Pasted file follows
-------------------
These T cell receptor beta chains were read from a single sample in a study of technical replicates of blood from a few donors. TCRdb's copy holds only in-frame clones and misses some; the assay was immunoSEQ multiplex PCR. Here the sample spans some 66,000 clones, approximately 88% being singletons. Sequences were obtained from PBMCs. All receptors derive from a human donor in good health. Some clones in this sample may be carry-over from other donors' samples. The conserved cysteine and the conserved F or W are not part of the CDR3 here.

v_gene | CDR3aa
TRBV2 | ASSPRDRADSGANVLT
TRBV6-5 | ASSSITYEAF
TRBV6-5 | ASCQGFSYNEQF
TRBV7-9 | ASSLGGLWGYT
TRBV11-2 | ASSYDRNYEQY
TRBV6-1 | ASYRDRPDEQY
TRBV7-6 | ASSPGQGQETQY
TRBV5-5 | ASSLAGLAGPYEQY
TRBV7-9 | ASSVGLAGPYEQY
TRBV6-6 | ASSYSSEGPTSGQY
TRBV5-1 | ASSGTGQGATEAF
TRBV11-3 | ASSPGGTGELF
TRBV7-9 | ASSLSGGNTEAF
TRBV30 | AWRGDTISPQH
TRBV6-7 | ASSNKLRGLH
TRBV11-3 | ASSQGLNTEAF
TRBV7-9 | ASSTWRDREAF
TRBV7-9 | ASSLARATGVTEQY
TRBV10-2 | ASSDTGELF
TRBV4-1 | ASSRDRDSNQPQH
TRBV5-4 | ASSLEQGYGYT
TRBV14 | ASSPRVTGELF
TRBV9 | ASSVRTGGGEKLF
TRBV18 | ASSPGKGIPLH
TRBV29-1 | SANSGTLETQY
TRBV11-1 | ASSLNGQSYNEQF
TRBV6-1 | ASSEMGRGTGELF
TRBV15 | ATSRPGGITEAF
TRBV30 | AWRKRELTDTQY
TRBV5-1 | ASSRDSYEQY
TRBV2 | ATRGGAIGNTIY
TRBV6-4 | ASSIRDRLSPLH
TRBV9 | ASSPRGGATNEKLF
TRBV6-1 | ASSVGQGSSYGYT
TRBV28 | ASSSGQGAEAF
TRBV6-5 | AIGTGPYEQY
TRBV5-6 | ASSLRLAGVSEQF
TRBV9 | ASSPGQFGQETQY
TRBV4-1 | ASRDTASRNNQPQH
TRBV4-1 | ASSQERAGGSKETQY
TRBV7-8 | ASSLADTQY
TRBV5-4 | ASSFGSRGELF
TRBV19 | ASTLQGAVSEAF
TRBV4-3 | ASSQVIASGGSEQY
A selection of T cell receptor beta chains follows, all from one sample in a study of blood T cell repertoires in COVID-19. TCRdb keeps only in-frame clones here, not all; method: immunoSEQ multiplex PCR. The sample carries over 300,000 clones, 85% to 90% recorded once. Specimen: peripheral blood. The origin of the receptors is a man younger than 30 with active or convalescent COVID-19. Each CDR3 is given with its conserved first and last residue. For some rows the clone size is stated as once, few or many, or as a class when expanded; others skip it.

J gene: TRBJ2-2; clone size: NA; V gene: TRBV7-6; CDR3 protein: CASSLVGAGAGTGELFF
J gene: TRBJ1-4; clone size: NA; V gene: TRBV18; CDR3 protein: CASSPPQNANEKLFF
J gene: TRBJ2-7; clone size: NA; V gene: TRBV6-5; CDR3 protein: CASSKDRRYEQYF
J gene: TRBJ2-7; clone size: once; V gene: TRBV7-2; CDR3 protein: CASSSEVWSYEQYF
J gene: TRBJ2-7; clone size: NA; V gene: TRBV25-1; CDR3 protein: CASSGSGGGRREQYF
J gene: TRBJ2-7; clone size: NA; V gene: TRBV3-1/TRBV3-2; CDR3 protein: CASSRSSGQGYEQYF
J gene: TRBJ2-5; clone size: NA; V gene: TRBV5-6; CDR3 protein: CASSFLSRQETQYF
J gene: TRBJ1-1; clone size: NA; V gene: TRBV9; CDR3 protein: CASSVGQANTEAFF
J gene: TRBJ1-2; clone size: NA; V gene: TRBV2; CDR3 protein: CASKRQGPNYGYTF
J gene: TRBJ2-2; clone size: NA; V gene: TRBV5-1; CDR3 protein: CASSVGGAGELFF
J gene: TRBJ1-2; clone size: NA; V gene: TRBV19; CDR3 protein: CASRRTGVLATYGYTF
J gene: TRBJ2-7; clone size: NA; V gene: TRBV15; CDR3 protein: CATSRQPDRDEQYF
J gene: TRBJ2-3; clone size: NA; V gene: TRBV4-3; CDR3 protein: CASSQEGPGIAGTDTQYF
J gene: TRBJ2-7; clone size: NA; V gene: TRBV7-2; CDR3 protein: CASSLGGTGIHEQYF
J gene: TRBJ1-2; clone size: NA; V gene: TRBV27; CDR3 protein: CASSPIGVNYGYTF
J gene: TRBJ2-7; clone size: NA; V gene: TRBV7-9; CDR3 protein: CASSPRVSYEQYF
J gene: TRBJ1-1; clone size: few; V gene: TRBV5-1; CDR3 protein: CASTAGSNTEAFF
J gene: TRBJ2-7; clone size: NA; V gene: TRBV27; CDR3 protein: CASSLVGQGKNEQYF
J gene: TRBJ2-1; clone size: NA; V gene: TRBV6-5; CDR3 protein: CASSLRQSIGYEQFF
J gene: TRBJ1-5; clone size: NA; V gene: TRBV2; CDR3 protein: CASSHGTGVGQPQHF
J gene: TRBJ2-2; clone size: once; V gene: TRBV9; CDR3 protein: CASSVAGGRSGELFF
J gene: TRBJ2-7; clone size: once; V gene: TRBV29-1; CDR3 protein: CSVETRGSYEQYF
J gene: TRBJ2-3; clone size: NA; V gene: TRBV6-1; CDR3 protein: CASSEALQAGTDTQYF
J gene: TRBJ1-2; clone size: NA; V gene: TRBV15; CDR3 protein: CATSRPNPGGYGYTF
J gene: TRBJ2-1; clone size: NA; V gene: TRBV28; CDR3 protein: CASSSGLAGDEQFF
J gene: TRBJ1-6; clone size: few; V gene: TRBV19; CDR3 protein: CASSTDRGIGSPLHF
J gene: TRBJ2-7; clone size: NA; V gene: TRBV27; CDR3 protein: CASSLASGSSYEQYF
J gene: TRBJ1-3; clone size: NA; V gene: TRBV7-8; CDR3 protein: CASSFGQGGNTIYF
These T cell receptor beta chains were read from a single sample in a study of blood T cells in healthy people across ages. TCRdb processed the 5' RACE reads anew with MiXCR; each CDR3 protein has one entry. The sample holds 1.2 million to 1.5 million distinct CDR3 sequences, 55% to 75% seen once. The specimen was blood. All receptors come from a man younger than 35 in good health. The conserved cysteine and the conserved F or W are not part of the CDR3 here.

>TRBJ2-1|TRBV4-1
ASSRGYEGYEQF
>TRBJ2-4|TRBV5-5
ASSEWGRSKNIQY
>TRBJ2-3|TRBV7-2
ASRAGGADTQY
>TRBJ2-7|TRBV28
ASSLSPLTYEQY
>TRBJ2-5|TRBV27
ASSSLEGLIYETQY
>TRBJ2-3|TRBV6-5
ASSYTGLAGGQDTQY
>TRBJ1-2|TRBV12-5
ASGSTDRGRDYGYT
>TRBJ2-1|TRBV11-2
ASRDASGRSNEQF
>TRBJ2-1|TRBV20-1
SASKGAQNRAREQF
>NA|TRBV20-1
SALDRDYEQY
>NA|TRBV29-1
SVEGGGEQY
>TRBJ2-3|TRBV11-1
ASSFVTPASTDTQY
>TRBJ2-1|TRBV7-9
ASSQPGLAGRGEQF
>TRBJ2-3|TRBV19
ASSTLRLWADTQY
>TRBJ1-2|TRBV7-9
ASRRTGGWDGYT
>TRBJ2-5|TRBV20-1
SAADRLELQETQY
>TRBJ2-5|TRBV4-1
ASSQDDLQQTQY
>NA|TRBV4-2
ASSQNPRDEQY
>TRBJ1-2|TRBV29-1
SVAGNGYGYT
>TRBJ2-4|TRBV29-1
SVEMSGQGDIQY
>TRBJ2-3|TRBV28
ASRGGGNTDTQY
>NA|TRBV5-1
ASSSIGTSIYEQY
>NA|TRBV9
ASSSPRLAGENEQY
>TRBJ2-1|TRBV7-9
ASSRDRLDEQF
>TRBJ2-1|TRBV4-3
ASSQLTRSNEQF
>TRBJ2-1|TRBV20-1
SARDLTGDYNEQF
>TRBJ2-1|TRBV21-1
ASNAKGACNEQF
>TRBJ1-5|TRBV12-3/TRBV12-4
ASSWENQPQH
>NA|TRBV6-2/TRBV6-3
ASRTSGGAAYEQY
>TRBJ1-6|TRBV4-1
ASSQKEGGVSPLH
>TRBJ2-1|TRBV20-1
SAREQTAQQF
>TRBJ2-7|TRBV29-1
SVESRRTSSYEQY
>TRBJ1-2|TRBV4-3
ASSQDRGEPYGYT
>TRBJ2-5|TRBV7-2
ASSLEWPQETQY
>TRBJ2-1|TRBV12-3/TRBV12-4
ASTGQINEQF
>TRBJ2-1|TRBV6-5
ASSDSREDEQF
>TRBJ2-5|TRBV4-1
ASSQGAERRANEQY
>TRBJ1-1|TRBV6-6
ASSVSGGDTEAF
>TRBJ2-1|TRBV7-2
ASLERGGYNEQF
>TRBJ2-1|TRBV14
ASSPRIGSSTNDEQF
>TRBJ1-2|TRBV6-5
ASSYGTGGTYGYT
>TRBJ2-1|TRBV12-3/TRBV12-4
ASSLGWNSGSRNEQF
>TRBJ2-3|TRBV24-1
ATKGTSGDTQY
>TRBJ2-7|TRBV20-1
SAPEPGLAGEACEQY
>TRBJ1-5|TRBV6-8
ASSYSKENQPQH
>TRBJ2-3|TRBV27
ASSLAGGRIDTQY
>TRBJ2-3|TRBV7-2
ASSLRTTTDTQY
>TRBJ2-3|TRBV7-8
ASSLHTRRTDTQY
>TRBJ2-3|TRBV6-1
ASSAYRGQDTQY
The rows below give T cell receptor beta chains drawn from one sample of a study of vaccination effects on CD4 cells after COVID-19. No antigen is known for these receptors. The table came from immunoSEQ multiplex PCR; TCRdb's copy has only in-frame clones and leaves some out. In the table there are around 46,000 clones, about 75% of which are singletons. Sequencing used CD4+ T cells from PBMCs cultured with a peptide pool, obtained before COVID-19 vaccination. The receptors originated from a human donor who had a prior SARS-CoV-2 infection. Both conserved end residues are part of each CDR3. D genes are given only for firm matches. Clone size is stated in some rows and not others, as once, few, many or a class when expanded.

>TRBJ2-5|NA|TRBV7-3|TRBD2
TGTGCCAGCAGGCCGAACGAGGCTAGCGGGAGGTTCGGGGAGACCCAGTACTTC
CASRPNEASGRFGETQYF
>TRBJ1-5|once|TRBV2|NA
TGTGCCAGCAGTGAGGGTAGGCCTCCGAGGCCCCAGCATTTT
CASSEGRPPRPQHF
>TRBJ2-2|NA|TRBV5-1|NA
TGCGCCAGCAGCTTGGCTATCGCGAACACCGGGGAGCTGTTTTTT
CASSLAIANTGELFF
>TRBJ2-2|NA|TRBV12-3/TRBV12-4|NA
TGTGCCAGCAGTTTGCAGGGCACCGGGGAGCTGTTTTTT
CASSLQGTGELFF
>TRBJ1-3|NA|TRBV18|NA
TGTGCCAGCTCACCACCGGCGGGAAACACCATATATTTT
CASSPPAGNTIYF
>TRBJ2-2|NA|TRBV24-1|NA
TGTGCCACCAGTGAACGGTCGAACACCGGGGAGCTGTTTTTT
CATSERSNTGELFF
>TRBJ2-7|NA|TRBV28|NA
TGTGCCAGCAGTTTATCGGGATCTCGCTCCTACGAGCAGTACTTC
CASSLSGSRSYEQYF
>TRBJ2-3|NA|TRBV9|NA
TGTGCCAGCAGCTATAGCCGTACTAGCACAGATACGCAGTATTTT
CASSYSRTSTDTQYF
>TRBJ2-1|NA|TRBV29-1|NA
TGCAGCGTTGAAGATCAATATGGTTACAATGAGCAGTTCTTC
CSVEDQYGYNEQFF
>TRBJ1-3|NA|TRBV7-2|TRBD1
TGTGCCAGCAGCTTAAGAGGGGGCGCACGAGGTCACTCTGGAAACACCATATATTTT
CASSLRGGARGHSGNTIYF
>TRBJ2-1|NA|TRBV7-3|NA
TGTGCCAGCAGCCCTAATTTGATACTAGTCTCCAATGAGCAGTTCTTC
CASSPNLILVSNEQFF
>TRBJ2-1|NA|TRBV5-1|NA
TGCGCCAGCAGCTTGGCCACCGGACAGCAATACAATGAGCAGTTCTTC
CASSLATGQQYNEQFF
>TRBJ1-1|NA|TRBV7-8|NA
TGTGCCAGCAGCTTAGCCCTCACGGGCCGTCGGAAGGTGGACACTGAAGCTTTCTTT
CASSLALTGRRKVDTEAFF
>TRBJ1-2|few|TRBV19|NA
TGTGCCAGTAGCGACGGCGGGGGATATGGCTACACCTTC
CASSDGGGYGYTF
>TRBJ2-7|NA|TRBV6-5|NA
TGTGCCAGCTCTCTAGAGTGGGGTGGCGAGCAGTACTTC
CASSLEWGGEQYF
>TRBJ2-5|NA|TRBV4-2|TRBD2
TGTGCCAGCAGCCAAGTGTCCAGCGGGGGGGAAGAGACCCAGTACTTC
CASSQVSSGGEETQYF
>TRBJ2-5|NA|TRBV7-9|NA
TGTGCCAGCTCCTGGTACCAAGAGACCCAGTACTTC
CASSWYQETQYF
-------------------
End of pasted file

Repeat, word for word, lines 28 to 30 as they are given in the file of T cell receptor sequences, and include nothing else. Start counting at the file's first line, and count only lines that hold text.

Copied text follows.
TRBV11-1 | ASSLNGQSYNEQF
TRBV6-1 | ASSEMGRGTGELF
TRBV15 | ATSRPGGITEAF